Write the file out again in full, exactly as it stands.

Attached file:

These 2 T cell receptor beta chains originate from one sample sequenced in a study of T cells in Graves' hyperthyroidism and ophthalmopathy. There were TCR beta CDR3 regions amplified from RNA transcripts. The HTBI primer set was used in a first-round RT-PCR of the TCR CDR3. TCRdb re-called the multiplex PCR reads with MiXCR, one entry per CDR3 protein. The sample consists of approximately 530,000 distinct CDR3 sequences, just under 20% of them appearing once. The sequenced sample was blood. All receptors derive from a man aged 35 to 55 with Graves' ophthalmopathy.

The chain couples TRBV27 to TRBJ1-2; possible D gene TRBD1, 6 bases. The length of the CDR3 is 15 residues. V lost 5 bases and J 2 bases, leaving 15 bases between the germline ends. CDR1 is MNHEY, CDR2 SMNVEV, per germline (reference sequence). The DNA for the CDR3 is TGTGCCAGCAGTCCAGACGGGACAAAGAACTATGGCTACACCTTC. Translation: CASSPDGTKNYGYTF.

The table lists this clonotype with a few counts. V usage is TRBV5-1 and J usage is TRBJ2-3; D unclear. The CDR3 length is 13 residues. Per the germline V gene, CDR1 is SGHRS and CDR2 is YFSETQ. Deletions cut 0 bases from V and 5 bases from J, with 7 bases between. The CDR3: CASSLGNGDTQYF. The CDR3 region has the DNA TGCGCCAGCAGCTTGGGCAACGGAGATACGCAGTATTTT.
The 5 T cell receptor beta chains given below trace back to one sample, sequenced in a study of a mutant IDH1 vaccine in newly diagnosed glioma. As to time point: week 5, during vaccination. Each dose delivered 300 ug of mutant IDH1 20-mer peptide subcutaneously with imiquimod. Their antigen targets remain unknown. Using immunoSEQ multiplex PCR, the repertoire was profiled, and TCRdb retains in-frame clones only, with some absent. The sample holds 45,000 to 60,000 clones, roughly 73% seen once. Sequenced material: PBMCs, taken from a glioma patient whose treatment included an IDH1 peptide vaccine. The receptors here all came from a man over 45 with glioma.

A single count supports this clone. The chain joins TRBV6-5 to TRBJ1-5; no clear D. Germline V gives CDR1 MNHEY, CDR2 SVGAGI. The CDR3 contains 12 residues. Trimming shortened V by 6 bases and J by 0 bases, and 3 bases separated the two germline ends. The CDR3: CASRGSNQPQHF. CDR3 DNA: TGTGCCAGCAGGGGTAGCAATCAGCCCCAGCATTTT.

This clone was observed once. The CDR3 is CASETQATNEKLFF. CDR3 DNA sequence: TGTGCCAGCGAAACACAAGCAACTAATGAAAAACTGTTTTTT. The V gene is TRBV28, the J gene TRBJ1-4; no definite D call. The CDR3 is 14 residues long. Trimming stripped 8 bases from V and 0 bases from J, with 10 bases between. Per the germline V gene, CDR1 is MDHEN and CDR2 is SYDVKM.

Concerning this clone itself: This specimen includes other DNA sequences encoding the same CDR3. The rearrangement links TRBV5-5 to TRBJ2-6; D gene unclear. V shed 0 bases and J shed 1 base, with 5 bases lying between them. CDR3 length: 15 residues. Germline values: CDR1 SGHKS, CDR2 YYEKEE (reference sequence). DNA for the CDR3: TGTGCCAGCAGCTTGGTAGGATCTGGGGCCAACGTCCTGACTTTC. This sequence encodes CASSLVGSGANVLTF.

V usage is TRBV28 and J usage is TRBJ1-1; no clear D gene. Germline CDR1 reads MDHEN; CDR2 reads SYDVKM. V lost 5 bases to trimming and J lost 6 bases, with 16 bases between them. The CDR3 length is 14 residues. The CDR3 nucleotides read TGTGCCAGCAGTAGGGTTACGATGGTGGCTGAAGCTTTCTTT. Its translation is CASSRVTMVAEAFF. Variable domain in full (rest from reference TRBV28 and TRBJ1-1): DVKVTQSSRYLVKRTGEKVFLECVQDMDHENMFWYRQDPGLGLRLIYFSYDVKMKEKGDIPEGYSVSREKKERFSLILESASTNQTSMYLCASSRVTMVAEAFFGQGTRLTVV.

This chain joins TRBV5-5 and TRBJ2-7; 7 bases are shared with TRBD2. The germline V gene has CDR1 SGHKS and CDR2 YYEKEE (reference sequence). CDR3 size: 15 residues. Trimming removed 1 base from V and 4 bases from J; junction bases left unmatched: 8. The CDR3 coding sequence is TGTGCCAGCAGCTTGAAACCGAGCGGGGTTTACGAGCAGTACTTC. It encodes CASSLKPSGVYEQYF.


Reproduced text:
These 2 T cell receptor beta chains originate from one sample sequenced in a study of T cells in Graves' hyperthyroidism and ophthalmopathy. There were TCR beta CDR3 regions amplified from RNA transcripts. The HTBI primer set was used in a first-round RT-PCR of the TCR CDR3. TCRdb re-called the multiplex PCR reads with MiXCR, one entry per CDR3 protein. The sample consists of approximately 530,000 distinct CDR3 sequences, just under 20% of them appearing once. The sequenced sample was blood. All receptors derive from a man aged 35 to 55 with Graves' ophthalmopathy.

The chain couples TRBV27 to TRBJ1-2; possible D gene TRBD1, 6 bases. The length of the CDR3 is 15 residues. V lost 5 bases and J 2 bases, leaving 15 bases between the germline ends. CDR1 is MNHEY, CDR2 SMNVEV, per germline (reference sequence). The DNA for the CDR3 is TGTGCCAGCAGTCCAGACGGGACAAAGAACTATGGCTACACCTTC. Translation: CASSPDGTKNYGYTF.

The table lists this clonotype with a few counts. V usage is TRBV5-1 and J usage is TRBJ2-3; D unclear. The CDR3 length is 13 residues. Per the germline V gene, CDR1 is SGHRS and CDR2 is YFSETQ. Deletions cut 0 bases from V and 5 bases from J, with 7 bases between. The CDR3: CASSLGNGDTQYF. The CDR3 region has the DNA TGCGCCAGCAGCTTGGGCAACGGAGATACGCAGTATTTT.
The 5 T cell receptor beta chains given below trace back to one sample, sequenced in a study of a mutant IDH1 vaccine in newly diagnosed glioma. As to time point: week 5, during vaccination. Each dose delivered 300 ug of mutant IDH1 20-mer peptide subcutaneously with imiquimod. Their antigen targets remain unknown. Using immunoSEQ multiplex PCR, the repertoire was profiled, and TCRdb retains in-frame clones only, with some absent. The sample holds 45,000 to 60,000 clones, roughly 73% seen once. Sequenced material: PBMCs, taken from a glioma patient whose treatment included an IDH1 peptide vaccine. The receptors here all came from a man over 45 with glioma.

A single count supports this clone. The chain joins TRBV6-5 to TRBJ1-5; no clear D. Germline V gives CDR1 MNHEY, CDR2 SVGAGI. The CDR3 contains 12 residues. Trimming shortened V by 6 bases and J by 0 bases, and 3 bases separated the two germline ends. The CDR3: CASRGSNQPQHF. CDR3 DNA: TGTGCCAGCAGGGGTAGCAATCAGCCCCAGCATTTT.

This clone was observed once. The CDR3 is CASETQATNEKLFF. CDR3 DNA sequence: TGTGCCAGCGAAACACAAGCAACTAATGAAAAACTGTTTTTT. The V gene is TRBV28, the J gene TRBJ1-4; no definite D call. The CDR3 is 14 residues long. Trimming stripped 8 bases from V and 0 bases from J, with 10 bases between. Per the germline V gene, CDR1 is MDHEN and CDR2 is SYDVKM.

Concerning this clone itself: This specimen includes other DNA sequences encoding the same CDR3. The rearrangement links TRBV5-5 to TRBJ2-6; D gene unclear. V shed 0 bases and J shed 1 base, with 5 bases lying between them. CDR3 length: 15 residues. Germline values: CDR1 SGHKS, CDR2 YYEKEE (reference sequence). DNA for the CDR3: TGTGCCAGCAGCTTGGTAGGATCTGGGGCCAACGTCCTGACTTTC. This sequence encodes CASSLVGSGANVLTF.

V usage is TRBV28 and J usage is TRBJ1-1; no clear D gene. Germline CDR1 reads MDHEN; CDR2 reads SYDVKM. V lost 5 bases to trimming and J lost 6 bases, with 16 bases between them. The CDR3 length is 14 residues. The CDR3 nucleotides read TGTGCCAGCAGTAGGGTTACGATGGTGGCTGAAGCTTTCTTT. Its translation is CASSRVTMVAEAFF. Variable domain in full (rest from reference TRBV28 and TRBJ1-1): DVKVTQSSRYLVKRTGEKVFLECVQDMDHENMFWYRQDPGLGLRLIYFSYDVKMKEKGDIPEGYSVSREKKERFSLILESASTNQTSMYLCASSRVTMVAEAFFGQGTRLTVV.

This chain joins TRBV5-5 and TRBJ2-7; 7 bases are shared with TRBD2. The germline V gene has CDR1 SGHKS and CDR2 YYEKEE (reference sequence). CDR3 size: 15 residues. Trimming removed 1 base from V and 4 bases from J; junction bases left unmatched: 8. The CDR3 coding sequence is TGTGCCAGCAGCTTGAAACCGAGCGGGGTTTACGAGCAGTACTTC. It encodes CASSLKPSGVYEQYF.